The Open organisers have this year gone to great lengths to support social issues and equality, with a three-day “Glam Slam” for LGBTI+ players and a Pride Day this Friday.

A First Nations Day was staged on the first Wednesday of the tournament to celebrate Australia’s Indigenous history, and an All Abilities Day will take place on Tuesday.

Two dedicated days to promote major sponsors Emirates and Kia were also scheduled as part of the tournament.

But nothing has been planned to celebrate Australia Day this week, with Tennis Australia confirming the day would instead focus on celebrating women’s tennis.



ovak Djokovic didn’t play like a man suffering from a hamstring complaint as he humiliated Australian Alex de Minaur.

In fact, he ‘felt fantastic’ during the straight sets demolition that lasted barely two hours.

And such was the ruthlessness of the performance, and how free Djokovic looked as he glided across the court, it wasn’t long before sceptics popped up and wondered just how bad that hamstring injury could have been.

During Djokovic’s last appearance at Melbourne Park – in 2021, when he claimed a record ninth Australian Open – the Serbian star revealed he competed with a torn abdominal muscle suffered in the third round, and was hampered by it throughout the second week of the tournament.

But the constant speculation about the severity – and veracity – of his injuries is starting to wear thin with Djokovic, who took time out in the Serbian segment of his post-match press conference hit back.

“I leave the doubting to those people – let them doubt,” he said in Serbian to his country’s media.

“Only my injuries are questioned. When some other players are injured, then they are the victims, but when it is me, I am faking it. It is very interesting… I don’t feel that I need to prove anything to anyone.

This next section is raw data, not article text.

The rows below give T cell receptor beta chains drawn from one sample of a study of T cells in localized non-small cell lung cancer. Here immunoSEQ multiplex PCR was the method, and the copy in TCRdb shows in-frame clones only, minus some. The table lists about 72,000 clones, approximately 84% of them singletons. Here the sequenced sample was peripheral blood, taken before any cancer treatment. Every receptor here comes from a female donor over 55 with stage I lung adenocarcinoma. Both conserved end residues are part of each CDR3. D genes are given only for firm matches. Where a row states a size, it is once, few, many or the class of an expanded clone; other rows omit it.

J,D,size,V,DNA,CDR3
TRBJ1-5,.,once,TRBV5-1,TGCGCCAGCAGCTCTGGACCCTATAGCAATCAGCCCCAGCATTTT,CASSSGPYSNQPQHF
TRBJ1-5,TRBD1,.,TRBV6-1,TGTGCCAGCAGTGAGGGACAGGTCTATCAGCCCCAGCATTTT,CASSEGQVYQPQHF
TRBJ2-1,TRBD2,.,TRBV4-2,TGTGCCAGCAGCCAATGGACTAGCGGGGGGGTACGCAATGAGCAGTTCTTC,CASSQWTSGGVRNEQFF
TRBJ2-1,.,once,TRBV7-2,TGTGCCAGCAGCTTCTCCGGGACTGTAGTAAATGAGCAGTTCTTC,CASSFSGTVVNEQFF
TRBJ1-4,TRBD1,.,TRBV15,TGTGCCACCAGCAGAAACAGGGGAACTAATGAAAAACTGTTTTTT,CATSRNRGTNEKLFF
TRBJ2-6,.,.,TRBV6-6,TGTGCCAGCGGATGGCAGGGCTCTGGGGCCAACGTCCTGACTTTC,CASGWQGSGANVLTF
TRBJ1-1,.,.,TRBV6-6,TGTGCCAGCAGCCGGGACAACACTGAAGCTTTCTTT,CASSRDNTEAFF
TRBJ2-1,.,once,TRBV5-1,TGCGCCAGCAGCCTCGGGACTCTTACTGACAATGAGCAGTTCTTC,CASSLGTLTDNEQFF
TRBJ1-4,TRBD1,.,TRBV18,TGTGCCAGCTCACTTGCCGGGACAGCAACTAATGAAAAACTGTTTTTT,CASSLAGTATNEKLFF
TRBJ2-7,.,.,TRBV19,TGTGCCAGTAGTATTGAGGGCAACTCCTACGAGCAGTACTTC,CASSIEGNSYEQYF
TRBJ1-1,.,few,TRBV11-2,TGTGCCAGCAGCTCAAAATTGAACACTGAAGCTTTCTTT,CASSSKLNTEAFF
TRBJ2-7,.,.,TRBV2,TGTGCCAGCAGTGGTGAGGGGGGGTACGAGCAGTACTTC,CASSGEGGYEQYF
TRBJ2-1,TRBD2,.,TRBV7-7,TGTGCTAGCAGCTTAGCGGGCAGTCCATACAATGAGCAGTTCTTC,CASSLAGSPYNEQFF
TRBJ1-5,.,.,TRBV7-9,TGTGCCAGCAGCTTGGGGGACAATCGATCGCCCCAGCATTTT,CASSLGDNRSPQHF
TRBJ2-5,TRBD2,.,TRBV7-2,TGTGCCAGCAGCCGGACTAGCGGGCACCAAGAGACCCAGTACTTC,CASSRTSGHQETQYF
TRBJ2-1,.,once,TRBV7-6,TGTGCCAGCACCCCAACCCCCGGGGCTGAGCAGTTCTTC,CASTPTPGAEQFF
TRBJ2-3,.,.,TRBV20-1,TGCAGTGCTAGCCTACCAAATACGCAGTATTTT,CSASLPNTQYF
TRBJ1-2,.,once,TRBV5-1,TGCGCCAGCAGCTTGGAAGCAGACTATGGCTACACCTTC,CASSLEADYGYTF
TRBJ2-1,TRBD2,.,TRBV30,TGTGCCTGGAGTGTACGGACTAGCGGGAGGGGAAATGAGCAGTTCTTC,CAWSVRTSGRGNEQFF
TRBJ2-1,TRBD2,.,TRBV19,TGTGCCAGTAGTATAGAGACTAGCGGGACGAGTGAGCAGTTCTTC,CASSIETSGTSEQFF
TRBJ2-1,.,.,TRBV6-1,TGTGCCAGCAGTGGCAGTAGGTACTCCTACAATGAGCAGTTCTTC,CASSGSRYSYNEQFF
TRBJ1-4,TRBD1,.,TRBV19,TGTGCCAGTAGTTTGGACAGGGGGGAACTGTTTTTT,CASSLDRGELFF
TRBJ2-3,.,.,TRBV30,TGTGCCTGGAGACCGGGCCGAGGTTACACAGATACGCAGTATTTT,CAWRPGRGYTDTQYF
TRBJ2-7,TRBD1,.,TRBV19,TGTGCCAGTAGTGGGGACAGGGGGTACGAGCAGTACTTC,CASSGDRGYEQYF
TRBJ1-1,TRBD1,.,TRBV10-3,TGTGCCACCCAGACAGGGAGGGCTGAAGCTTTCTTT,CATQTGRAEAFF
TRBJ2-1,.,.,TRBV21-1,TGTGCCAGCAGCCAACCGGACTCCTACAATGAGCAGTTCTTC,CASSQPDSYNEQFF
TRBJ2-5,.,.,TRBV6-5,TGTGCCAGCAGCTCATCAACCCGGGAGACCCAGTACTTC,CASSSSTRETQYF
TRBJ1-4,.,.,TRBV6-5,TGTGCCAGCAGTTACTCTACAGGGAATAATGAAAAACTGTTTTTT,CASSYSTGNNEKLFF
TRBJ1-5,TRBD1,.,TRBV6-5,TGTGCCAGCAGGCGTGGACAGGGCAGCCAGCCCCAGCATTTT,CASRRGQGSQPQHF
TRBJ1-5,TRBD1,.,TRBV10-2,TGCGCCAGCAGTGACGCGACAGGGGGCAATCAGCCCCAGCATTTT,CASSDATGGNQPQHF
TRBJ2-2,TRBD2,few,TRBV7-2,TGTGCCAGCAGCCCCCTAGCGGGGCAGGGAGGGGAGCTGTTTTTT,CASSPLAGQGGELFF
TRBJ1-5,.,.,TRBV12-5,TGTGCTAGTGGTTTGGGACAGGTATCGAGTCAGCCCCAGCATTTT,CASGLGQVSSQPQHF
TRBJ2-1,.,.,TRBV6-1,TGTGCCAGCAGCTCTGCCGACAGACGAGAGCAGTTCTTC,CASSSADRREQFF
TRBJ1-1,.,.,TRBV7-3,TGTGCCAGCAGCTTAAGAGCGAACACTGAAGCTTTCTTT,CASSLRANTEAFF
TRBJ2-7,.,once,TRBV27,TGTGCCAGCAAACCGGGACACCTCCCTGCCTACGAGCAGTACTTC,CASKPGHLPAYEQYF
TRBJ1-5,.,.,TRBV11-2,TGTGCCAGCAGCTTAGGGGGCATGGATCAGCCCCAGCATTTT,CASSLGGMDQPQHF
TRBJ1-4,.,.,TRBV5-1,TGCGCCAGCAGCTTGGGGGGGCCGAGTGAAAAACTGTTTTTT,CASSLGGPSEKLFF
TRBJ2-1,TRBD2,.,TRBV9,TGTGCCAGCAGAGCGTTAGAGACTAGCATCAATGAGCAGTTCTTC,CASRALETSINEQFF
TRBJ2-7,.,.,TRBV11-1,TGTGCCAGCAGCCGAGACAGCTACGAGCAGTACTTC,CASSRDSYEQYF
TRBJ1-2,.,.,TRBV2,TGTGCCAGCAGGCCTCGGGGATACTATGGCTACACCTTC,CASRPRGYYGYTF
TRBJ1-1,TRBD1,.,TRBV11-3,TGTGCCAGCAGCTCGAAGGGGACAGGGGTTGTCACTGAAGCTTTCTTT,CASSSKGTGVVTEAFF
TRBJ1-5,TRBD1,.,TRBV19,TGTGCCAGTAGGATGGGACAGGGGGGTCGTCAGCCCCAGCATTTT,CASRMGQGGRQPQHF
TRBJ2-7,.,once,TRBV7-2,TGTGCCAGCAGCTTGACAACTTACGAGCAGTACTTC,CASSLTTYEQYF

“I have got the MRI, ultrasound and everything else, both from two years ago and now. Whether I will publish that in my documentary or on the social media, depends on how I feel. Maybe I will do I it, maybe I won’t.

“I am not really interested at this point what people are thinking and saying.

“It is fun, it is interesting to see how the narrative surrounding me continues, narrative that is different compared to other players that have been going through similar situation. But I am used to it, and it just gives me extra strength and motivation. So I thank them for that.”


Alex de Minaur says Novak Djokovic could be untouchable if he reproduces the level of tennis he delivered to oust the Aussie in straight sets on Monday night.

The nine-time Australian Open champion crushed the 22nd-seed Aussie 6-2 6-1 6-2 in a display which put his rivals — including quarter-final opponent Andrey Rublev — on notice.

Rublev said earlier on Monday he expected to be facing Djokovic and his prophecy looked certain to be fulfilled within 15 minutes of the first game of a match the Serbian dominated.

Such was his superiority as he moved one win closer to Andre Agassi’s record of 26 consecutive singles wins at Melbourne Park, de Minaur said Djokovic was bound for a 10th Australian Open.

“I think what I experienced today was probably Novak very close to his best, I would say,” de Minaur said.

“To me, if that’s the level, I think he’s definitely the guy that’s going to take the title.”

Djokovic said post-match that his confidence levels had risen after getting through the de Minaur match unscathed.

And with his body improving and becoming less of a focus, he can start to hone in on his ambition of another Melbourne Park triumph.

De Minaur added he felt like Djokovic could hit winners from anywhere on the court during the three-set blitz.

“He hasn’t done what he’s done in this sport without knowing how to play this level,” he said.

“Look, I knew what to expect. Ultimately you go out there with a plan, you try to execute it. “At times your opponent makes it pretty difficult to execute a plan. I think today that’s what he was doing.

“He was what felt like on another level to mine. I was just trying to hang on there. At the start was very solid, then he loosened up even more and started swinging. It felt like he could hit

winners from every place in the court.”

Originally published as Australian Open Day 9 live scores: Schedule, order of play, highlights, results

Read related topics:Nick Kyrgios

Leave a Reply

Your email address will not be published. Required fields are marked *